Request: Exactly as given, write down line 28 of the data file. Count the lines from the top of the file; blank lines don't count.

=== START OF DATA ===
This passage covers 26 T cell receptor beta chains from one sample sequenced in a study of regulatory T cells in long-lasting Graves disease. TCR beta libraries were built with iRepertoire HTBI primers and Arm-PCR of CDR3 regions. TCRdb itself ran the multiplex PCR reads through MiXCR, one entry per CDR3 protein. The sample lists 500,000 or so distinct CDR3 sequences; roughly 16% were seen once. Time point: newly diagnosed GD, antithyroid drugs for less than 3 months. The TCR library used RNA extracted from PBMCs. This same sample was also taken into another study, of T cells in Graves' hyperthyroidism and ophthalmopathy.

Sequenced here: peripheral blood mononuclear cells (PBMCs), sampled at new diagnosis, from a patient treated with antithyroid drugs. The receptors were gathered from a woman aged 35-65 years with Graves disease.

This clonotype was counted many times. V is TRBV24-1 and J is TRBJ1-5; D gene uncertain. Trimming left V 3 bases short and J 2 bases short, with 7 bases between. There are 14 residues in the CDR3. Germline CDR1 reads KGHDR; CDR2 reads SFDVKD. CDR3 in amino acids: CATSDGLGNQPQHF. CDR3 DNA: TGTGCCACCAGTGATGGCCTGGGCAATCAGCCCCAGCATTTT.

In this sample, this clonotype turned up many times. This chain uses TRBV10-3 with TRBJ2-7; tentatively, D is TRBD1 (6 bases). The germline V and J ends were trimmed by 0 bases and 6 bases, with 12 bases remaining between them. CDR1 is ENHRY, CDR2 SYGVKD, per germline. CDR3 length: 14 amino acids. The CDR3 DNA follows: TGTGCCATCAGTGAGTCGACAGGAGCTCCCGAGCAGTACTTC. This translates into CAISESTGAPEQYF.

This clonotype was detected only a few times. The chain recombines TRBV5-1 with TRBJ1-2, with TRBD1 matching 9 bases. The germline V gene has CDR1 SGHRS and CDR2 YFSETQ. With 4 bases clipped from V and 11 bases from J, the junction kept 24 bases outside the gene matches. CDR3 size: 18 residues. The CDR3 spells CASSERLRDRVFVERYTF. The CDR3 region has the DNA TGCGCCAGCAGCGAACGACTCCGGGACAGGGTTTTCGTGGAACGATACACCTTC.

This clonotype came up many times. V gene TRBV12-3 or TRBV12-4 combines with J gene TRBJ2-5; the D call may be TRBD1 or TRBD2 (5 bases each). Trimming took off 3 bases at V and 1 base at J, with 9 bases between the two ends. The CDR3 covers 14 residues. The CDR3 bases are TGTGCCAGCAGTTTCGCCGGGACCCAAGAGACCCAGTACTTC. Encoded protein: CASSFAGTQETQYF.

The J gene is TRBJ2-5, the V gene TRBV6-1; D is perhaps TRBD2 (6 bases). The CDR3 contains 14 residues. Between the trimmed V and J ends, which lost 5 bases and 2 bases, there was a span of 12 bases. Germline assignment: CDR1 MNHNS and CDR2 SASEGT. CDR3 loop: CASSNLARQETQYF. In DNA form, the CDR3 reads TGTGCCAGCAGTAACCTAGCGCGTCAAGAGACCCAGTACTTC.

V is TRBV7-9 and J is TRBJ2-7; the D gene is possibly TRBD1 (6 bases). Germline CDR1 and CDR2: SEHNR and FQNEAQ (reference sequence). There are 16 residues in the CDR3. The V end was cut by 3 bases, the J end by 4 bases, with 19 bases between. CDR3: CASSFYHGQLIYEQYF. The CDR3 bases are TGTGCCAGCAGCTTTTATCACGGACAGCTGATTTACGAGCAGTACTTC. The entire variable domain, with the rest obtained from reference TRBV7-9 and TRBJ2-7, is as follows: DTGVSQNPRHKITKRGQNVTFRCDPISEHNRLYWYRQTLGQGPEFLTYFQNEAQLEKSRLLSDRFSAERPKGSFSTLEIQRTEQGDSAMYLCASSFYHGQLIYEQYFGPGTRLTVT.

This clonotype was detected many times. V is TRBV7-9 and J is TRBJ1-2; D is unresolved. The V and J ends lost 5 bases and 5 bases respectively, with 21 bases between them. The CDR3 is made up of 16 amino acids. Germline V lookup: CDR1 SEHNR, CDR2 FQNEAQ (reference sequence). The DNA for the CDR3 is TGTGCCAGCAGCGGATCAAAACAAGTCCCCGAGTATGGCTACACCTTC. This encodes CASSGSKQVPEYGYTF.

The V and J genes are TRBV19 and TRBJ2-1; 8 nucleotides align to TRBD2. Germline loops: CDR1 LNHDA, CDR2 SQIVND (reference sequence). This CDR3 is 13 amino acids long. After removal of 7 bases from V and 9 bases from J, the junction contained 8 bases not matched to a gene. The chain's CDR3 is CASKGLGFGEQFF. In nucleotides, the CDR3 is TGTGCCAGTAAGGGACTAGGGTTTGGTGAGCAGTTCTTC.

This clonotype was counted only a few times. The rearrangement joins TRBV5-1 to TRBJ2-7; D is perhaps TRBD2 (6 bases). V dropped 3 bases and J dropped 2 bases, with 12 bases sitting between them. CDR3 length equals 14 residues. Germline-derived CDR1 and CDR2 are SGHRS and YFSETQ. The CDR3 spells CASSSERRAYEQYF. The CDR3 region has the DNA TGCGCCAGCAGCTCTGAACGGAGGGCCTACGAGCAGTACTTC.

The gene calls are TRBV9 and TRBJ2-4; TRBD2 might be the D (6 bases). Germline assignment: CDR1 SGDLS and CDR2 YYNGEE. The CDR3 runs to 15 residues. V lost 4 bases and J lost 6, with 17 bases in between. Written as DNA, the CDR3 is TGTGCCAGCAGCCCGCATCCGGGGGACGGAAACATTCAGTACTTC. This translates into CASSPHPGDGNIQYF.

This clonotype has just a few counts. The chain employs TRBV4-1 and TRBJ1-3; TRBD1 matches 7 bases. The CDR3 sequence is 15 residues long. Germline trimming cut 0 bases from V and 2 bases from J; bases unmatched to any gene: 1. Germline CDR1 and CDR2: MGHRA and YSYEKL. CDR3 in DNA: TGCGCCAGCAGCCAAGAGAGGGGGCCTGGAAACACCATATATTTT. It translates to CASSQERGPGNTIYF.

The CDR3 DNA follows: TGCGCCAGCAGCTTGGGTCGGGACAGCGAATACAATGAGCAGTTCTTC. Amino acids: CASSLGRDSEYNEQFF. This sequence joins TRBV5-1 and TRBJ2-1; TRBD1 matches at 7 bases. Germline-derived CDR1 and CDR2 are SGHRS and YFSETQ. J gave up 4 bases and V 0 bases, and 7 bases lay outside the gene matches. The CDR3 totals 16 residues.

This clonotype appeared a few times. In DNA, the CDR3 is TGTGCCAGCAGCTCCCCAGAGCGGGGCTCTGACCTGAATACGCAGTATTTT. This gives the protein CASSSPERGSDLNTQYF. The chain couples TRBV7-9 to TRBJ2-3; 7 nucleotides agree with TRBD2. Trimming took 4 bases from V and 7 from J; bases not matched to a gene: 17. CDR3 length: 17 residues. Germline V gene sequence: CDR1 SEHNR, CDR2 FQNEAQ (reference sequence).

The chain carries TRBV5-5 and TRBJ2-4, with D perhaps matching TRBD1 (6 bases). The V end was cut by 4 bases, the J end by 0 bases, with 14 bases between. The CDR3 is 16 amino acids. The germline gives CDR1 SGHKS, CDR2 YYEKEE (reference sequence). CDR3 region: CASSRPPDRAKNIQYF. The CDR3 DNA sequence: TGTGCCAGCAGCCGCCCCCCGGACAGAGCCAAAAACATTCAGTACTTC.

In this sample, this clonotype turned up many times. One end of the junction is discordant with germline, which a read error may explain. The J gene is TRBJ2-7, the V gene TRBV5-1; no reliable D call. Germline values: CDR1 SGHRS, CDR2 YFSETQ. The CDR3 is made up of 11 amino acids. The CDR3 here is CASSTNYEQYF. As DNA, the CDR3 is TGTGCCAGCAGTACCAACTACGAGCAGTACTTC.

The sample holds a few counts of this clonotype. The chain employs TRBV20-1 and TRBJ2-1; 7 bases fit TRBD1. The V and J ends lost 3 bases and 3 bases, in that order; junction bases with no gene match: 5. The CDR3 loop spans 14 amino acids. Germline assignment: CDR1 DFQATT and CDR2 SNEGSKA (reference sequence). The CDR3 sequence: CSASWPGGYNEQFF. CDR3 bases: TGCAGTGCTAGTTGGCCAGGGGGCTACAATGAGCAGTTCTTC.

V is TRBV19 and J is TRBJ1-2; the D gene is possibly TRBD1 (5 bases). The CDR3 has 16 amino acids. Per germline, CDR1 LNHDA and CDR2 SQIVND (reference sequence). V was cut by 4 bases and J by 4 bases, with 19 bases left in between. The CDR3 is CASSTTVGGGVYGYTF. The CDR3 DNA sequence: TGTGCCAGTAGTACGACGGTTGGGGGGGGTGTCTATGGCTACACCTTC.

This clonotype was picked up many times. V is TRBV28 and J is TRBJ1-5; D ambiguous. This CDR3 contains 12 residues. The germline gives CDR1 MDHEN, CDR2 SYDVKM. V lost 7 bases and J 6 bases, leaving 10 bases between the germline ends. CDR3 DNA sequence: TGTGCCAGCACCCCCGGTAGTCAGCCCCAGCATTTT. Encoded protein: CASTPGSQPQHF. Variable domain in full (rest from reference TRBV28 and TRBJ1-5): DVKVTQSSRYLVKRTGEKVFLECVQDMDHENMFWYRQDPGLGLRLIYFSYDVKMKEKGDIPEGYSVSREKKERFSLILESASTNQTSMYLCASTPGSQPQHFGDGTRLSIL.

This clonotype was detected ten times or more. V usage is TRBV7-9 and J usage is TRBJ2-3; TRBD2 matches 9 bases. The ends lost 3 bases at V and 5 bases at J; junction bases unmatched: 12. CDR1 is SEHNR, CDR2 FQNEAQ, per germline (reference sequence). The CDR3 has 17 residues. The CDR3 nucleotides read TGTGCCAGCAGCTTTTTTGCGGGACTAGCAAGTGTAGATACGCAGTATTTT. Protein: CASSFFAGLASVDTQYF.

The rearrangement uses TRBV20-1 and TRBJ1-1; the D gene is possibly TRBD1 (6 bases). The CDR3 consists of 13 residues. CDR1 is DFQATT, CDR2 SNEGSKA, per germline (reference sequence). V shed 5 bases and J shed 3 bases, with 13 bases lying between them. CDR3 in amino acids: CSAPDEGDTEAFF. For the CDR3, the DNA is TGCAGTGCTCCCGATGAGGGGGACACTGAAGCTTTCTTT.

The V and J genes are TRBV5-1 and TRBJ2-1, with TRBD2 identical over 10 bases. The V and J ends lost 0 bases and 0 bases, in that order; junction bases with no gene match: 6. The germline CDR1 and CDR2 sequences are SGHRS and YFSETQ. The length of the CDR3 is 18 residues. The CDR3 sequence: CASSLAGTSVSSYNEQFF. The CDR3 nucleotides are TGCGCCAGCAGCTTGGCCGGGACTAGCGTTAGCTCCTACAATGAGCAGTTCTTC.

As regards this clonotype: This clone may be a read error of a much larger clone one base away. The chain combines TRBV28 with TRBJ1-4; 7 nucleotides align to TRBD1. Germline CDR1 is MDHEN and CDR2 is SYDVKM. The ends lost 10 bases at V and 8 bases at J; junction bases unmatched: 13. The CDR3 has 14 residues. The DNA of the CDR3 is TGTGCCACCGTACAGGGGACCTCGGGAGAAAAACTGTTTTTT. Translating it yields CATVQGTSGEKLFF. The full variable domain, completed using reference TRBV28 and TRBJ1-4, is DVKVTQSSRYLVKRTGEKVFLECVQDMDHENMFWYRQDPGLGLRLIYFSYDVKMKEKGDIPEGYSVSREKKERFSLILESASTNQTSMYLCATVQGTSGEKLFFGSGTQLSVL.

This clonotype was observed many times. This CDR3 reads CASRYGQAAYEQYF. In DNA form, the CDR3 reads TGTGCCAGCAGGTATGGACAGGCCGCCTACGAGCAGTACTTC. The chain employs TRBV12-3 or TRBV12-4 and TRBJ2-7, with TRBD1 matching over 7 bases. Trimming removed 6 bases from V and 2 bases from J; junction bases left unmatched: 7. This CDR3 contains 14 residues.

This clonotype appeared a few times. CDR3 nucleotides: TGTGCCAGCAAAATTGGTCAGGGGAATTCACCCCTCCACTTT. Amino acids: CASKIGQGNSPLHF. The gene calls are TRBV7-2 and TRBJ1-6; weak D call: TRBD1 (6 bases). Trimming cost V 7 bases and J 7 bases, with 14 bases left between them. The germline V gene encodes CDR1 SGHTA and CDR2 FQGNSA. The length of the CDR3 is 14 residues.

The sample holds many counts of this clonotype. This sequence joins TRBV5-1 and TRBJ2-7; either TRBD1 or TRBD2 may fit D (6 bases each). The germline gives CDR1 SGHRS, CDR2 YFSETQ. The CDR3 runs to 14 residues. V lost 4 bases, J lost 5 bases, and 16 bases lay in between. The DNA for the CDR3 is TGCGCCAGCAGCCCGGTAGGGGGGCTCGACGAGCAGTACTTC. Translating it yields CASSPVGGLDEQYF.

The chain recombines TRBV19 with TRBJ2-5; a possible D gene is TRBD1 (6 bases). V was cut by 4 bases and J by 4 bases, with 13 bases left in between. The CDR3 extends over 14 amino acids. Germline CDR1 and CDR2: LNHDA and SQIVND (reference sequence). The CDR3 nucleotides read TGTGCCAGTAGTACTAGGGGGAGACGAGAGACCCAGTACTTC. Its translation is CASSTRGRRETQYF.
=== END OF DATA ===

The chain recombines TRBV19 with TRBJ2-5; a possible D gene is TRBD1 (6 bases). V was cut by 4 bases and J by 4 bases, with 13 bases left in between. The CDR3 extends over 14 amino acids. Germline CDR1 and CDR2: LNHDA and SQIVND (reference sequence). The CDR3 nucleotides read TGTGCCAGTAGTACTAGGGGGAGACGAGAGACCCAGTACTTC. Its translation is CASSTRGRRETQYF.